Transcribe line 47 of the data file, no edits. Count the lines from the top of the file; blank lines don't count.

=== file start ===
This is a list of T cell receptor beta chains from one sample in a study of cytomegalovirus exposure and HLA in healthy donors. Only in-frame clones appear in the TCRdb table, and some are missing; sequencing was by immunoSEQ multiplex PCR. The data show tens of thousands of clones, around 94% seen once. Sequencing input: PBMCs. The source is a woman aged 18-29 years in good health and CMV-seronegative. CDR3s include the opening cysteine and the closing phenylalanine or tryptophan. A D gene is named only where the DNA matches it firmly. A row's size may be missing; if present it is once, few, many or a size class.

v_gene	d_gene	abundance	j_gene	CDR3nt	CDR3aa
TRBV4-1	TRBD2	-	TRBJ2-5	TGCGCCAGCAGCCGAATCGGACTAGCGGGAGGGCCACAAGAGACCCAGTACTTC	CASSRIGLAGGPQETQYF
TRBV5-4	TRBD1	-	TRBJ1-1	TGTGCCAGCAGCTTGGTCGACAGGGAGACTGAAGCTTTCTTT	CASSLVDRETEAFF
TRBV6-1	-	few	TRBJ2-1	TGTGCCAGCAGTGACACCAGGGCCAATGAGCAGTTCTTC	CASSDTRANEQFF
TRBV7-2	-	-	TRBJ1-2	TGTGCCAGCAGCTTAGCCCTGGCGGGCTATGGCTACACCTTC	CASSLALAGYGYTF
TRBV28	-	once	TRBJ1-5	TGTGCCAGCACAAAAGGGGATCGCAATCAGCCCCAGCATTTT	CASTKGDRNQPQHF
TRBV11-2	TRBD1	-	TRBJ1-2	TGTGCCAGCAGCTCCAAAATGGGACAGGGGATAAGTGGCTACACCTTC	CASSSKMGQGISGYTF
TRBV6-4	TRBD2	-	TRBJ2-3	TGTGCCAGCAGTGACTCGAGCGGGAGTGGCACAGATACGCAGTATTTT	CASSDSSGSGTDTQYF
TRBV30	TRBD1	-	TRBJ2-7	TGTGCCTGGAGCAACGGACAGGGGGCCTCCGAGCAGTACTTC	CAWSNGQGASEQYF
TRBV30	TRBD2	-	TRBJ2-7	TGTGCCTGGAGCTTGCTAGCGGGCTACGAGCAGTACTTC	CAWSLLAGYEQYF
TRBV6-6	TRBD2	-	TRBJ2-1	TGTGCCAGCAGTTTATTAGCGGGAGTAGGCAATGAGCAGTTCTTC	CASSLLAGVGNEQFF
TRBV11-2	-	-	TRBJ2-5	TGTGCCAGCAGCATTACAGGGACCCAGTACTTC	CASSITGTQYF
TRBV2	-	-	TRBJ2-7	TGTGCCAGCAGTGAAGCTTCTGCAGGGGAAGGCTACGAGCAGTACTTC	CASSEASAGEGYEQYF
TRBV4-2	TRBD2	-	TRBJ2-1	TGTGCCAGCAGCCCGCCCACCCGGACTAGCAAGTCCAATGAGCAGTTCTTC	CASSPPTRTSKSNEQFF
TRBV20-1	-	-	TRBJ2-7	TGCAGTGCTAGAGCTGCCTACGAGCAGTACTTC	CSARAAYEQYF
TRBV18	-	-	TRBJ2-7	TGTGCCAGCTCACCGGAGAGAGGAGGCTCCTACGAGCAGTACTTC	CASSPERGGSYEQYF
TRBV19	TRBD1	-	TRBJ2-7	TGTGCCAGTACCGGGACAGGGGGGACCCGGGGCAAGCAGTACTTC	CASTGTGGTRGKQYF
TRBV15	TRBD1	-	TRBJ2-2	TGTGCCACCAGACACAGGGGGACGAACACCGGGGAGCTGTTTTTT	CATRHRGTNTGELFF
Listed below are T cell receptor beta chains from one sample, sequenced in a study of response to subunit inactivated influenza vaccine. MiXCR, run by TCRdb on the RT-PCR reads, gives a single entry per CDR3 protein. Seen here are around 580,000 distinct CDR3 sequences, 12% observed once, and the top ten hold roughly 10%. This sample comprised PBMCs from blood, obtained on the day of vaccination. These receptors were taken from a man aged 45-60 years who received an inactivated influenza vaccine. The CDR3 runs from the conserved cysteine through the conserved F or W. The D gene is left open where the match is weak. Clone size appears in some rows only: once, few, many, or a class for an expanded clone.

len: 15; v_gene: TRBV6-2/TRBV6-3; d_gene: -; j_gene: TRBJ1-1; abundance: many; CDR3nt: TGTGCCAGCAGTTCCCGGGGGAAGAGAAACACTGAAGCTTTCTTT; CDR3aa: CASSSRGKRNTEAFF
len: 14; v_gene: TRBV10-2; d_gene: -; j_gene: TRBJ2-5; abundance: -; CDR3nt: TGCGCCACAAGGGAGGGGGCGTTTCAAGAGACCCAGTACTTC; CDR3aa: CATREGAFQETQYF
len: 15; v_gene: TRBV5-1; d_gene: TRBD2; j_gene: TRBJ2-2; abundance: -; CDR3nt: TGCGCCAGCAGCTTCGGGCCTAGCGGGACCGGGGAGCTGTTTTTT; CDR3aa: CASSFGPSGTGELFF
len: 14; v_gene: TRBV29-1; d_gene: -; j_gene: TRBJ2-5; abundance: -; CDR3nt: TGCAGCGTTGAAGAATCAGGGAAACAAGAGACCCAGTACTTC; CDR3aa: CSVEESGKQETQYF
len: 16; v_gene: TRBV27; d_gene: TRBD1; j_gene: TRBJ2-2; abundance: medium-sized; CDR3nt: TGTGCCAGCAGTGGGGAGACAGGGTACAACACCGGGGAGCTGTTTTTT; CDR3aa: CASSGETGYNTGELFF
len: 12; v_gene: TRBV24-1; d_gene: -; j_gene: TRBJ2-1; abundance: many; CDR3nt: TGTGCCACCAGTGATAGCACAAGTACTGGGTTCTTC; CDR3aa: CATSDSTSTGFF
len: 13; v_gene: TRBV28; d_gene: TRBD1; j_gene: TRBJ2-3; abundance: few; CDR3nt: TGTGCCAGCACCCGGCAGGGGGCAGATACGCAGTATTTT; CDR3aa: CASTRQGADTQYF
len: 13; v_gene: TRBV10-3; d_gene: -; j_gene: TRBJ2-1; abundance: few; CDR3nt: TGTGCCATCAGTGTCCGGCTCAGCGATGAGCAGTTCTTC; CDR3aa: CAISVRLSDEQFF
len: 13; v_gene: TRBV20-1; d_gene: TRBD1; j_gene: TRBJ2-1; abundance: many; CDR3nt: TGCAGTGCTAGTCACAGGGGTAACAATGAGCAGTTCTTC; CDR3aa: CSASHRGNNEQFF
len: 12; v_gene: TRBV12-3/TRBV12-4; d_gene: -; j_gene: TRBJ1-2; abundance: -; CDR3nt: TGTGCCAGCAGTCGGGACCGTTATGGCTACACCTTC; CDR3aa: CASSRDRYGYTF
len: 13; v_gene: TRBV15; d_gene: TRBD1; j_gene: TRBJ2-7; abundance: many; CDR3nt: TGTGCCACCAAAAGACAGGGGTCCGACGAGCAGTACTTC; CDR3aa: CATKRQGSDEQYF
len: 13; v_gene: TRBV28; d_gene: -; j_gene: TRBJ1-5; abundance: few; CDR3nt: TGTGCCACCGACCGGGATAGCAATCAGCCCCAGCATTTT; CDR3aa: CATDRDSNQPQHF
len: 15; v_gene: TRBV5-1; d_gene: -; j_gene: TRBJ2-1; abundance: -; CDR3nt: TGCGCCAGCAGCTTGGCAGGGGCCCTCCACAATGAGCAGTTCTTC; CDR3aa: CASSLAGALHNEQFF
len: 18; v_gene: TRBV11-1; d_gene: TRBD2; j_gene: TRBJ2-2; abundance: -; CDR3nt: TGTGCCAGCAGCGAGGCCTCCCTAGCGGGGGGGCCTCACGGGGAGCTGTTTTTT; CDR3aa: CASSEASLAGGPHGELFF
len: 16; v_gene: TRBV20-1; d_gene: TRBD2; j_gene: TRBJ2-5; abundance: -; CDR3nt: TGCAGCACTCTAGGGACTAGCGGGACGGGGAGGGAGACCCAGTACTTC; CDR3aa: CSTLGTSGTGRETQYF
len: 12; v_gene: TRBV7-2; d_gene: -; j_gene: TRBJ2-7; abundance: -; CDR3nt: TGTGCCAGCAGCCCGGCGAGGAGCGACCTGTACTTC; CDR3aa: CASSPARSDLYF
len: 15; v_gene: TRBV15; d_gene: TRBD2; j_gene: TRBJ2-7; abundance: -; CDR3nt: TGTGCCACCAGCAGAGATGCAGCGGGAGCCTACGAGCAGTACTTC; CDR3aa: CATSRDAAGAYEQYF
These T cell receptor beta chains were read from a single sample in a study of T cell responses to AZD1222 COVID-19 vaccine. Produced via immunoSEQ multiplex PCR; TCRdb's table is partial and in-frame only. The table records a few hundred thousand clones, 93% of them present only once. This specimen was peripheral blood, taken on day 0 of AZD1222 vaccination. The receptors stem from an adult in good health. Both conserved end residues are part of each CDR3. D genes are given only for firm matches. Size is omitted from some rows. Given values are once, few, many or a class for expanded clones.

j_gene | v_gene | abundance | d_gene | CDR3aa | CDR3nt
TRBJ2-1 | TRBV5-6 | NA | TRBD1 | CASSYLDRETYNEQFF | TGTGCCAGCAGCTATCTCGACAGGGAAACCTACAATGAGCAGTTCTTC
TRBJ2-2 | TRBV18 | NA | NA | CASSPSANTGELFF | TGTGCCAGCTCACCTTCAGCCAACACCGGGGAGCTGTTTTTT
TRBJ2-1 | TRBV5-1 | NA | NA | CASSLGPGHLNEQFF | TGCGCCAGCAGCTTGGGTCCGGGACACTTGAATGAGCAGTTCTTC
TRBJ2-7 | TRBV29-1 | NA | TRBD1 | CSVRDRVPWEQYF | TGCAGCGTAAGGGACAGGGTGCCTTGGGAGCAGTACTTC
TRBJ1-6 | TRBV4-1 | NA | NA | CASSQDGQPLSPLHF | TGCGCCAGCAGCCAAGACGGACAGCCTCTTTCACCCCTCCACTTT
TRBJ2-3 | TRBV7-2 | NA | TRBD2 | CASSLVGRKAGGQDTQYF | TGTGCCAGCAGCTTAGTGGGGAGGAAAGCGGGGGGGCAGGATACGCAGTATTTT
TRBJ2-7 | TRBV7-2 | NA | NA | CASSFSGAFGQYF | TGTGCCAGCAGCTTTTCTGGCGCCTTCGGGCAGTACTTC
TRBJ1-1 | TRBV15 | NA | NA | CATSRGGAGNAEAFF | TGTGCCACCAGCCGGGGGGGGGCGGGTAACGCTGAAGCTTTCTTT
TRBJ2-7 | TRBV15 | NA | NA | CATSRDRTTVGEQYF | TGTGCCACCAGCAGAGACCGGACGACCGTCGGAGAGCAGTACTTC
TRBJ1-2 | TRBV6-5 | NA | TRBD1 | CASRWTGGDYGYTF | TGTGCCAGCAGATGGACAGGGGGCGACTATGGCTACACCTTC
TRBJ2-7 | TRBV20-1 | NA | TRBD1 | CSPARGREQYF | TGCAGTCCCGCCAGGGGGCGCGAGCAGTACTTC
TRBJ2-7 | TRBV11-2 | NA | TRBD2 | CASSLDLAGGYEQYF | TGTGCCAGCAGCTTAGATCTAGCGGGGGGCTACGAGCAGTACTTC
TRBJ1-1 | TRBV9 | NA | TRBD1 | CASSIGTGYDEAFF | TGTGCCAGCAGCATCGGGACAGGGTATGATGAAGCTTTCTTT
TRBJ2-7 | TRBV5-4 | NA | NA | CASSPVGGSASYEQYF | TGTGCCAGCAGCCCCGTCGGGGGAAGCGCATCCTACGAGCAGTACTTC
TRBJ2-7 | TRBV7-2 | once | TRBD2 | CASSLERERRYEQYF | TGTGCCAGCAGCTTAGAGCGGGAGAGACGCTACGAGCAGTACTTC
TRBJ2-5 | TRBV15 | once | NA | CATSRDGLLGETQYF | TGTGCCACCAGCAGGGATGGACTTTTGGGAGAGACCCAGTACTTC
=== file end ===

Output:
TRBJ1-1 | TRBV15 | NA | NA | CATSRGGAGNAEAFF | TGTGCCACCAGCCGGGGGGGGGCGGGTAACGCTGAAGCTTTCTTT